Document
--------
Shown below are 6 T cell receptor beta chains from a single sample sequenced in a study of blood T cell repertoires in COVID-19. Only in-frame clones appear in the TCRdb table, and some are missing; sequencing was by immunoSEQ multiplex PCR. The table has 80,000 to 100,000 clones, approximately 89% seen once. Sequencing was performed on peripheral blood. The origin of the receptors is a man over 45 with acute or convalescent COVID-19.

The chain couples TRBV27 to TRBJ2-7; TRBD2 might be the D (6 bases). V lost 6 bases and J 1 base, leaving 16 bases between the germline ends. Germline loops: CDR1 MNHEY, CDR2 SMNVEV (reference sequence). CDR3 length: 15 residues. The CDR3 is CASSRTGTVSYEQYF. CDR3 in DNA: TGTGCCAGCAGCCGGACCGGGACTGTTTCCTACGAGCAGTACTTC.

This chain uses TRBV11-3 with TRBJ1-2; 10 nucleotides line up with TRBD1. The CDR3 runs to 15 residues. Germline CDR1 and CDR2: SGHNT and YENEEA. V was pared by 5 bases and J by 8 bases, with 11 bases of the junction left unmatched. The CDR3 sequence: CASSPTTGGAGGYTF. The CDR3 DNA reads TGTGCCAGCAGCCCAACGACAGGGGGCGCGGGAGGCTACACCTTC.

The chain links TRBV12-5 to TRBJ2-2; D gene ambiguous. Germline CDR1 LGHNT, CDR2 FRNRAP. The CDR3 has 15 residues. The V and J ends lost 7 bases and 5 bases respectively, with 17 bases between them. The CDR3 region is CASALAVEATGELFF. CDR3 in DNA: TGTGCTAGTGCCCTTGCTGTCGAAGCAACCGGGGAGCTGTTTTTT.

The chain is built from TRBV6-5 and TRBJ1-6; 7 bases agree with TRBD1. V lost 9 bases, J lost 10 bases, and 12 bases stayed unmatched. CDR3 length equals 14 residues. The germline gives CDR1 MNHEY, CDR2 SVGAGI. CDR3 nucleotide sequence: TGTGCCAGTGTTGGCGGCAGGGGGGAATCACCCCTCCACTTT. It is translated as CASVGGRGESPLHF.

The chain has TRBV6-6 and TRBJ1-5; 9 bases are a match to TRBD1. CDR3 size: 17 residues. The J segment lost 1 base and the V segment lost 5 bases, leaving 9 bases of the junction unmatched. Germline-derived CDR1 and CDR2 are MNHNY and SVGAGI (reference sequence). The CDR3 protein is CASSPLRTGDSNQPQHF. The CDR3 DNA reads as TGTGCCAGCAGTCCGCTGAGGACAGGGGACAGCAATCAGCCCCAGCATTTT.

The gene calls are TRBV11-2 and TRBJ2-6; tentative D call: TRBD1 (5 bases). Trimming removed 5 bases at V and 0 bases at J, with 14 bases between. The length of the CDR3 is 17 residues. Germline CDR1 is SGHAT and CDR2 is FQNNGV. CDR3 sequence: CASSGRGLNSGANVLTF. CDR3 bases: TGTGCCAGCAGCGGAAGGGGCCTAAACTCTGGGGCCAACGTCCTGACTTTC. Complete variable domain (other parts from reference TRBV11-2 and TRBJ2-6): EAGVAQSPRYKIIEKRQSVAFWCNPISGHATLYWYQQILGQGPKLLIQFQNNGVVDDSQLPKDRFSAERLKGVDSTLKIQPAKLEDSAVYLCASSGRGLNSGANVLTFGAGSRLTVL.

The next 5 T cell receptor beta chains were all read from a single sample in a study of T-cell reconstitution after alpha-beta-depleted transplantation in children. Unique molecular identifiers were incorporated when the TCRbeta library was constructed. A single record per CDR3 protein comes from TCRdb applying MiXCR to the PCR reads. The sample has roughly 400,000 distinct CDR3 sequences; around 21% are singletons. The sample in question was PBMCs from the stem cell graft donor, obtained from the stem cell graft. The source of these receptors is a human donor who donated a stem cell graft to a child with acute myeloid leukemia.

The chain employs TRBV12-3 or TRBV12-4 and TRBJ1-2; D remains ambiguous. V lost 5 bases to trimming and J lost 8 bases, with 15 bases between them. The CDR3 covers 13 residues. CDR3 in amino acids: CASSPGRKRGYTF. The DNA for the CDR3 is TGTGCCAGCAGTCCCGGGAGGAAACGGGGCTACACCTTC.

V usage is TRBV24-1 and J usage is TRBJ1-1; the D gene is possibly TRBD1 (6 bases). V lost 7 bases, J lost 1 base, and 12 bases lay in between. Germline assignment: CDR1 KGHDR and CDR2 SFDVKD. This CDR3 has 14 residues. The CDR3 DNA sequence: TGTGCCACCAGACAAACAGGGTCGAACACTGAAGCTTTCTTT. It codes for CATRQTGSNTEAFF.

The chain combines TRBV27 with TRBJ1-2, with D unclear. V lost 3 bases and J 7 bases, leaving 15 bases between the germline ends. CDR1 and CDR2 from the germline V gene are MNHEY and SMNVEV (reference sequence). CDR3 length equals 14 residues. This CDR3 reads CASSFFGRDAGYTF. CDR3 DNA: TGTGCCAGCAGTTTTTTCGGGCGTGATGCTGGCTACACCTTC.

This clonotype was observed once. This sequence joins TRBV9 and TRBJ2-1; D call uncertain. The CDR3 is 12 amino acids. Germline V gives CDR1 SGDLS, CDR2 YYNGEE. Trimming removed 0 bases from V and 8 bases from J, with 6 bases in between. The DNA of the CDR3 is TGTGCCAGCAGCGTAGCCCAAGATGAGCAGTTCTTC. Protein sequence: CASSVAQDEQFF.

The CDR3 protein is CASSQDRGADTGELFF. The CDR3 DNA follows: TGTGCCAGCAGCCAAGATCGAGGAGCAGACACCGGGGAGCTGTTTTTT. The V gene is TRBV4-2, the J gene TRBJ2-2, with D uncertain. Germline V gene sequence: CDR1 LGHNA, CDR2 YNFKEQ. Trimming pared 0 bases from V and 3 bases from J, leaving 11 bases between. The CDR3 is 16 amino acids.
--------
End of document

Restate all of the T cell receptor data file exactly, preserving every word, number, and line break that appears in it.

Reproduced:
Shown below are 6 T cell receptor beta chains from a single sample sequenced in a study of blood T cell repertoires in COVID-19. Only in-frame clones appear in the TCRdb table, and some are missing; sequencing was by immunoSEQ multiplex PCR. The table has 80,000 to 100,000 clones, approximately 89% seen once. Sequencing was performed on peripheral blood. The origin of the receptors is a man over 45 with acute or convalescent COVID-19.

The chain couples TRBV27 to TRBJ2-7; TRBD2 might be the D (6 bases). V lost 6 bases and J 1 base, leaving 16 bases between the germline ends. Germline loops: CDR1 MNHEY, CDR2 SMNVEV (reference sequence). CDR3 length: 15 residues. The CDR3 is CASSRTGTVSYEQYF. CDR3 in DNA: TGTGCCAGCAGCCGGACCGGGACTGTTTCCTACGAGCAGTACTTC.

This chain uses TRBV11-3 with TRBJ1-2; 10 nucleotides line up with TRBD1. The CDR3 runs to 15 residues. Germline CDR1 and CDR2: SGHNT and YENEEA. V was pared by 5 bases and J by 8 bases, with 11 bases of the junction left unmatched. The CDR3 sequence: CASSPTTGGAGGYTF. The CDR3 DNA reads TGTGCCAGCAGCCCAACGACAGGGGGCGCGGGAGGCTACACCTTC.

The chain links TRBV12-5 to TRBJ2-2; D gene ambiguous. Germline CDR1 LGHNT, CDR2 FRNRAP. The CDR3 has 15 residues. The V and J ends lost 7 bases and 5 bases respectively, with 17 bases between them. The CDR3 region is CASALAVEATGELFF. CDR3 in DNA: TGTGCTAGTGCCCTTGCTGTCGAAGCAACCGGGGAGCTGTTTTTT.

The chain is built from TRBV6-5 and TRBJ1-6; 7 bases agree with TRBD1. V lost 9 bases, J lost 10 bases, and 12 bases stayed unmatched. CDR3 length equals 14 residues. The germline gives CDR1 MNHEY, CDR2 SVGAGI. CDR3 nucleotide sequence: TGTGCCAGTGTTGGCGGCAGGGGGGAATCACCCCTCCACTTT. It is translated as CASVGGRGESPLHF.

The chain has TRBV6-6 and TRBJ1-5; 9 bases are a match to TRBD1. CDR3 size: 17 residues. The J segment lost 1 base and the V segment lost 5 bases, leaving 9 bases of the junction unmatched. Germline-derived CDR1 and CDR2 are MNHNY and SVGAGI (reference sequence). The CDR3 protein is CASSPLRTGDSNQPQHF. The CDR3 DNA reads as TGTGCCAGCAGTCCGCTGAGGACAGGGGACAGCAATCAGCCCCAGCATTTT.

The gene calls are TRBV11-2 and TRBJ2-6; tentative D call: TRBD1 (5 bases). Trimming removed 5 bases at V and 0 bases at J, with 14 bases between. The length of the CDR3 is 17 residues. Germline CDR1 is SGHAT and CDR2 is FQNNGV. CDR3 sequence: CASSGRGLNSGANVLTF. CDR3 bases: TGTGCCAGCAGCGGAAGGGGCCTAAACTCTGGGGCCAACGTCCTGACTTTC. Complete variable domain (other parts from reference TRBV11-2 and TRBJ2-6): EAGVAQSPRYKIIEKRQSVAFWCNPISGHATLYWYQQILGQGPKLLIQFQNNGVVDDSQLPKDRFSAERLKGVDSTLKIQPAKLEDSAVYLCASSGRGLNSGANVLTFGAGSRLTVL.

The next 5 T cell receptor beta chains were all read from a single sample in a study of T-cell reconstitution after alpha-beta-depleted transplantation in children. Unique molecular identifiers were incorporated when the TCRbeta library was constructed. A single record per CDR3 protein comes from TCRdb applying MiXCR to the PCR reads. The sample has roughly 400,000 distinct CDR3 sequences; around 21% are singletons. The sample in question was PBMCs from the stem cell graft donor, obtained from the stem cell graft. The source of these receptors is a human donor who donated a stem cell graft to a child with acute myeloid leukemia.

The chain employs TRBV12-3 or TRBV12-4 and TRBJ1-2; D remains ambiguous. V lost 5 bases to trimming and J lost 8 bases, with 15 bases between them. The CDR3 covers 13 residues. CDR3 in amino acids: CASSPGRKRGYTF. The DNA for the CDR3 is TGTGCCAGCAGTCCCGGGAGGAAACGGGGCTACACCTTC.

V usage is TRBV24-1 and J usage is TRBJ1-1; the D gene is possibly TRBD1 (6 bases). V lost 7 bases, J lost 1 base, and 12 bases lay in between. Germline assignment: CDR1 KGHDR and CDR2 SFDVKD. This CDR3 has 14 residues. The CDR3 DNA sequence: TGTGCCACCAGACAAACAGGGTCGAACACTGAAGCTTTCTTT. It codes for CATRQTGSNTEAFF.

The chain combines TRBV27 with TRBJ1-2, with D unclear. V lost 3 bases and J 7 bases, leaving 15 bases between the germline ends. CDR1 and CDR2 from the germline V gene are MNHEY and SMNVEV (reference sequence). CDR3 length equals 14 residues. This CDR3 reads CASSFFGRDAGYTF. CDR3 DNA: TGTGCCAGCAGTTTTTTCGGGCGTGATGCTGGCTACACCTTC.

This clonotype was observed once. This sequence joins TRBV9 and TRBJ2-1; D call uncertain. The CDR3 is 12 amino acids. Germline V gives CDR1 SGDLS, CDR2 YYNGEE. Trimming removed 0 bases from V and 8 bases from J, with 6 bases in between. The DNA of the CDR3 is TGTGCCAGCAGCGTAGCCCAAGATGAGCAGTTCTTC. Protein sequence: CASSVAQDEQFF.

The CDR3 protein is CASSQDRGADTGELFF. The CDR3 DNA follows: TGTGCCAGCAGCCAAGATCGAGGAGCAGACACCGGGGAGCTGTTTTTT. The V gene is TRBV4-2, the J gene TRBJ2-2, with D uncertain. Germline V gene sequence: CDR1 LGHNA, CDR2 YNFKEQ. Trimming pared 0 bases from V and 3 bases from J, leaving 11 bases between. The CDR3 is 16 amino acids.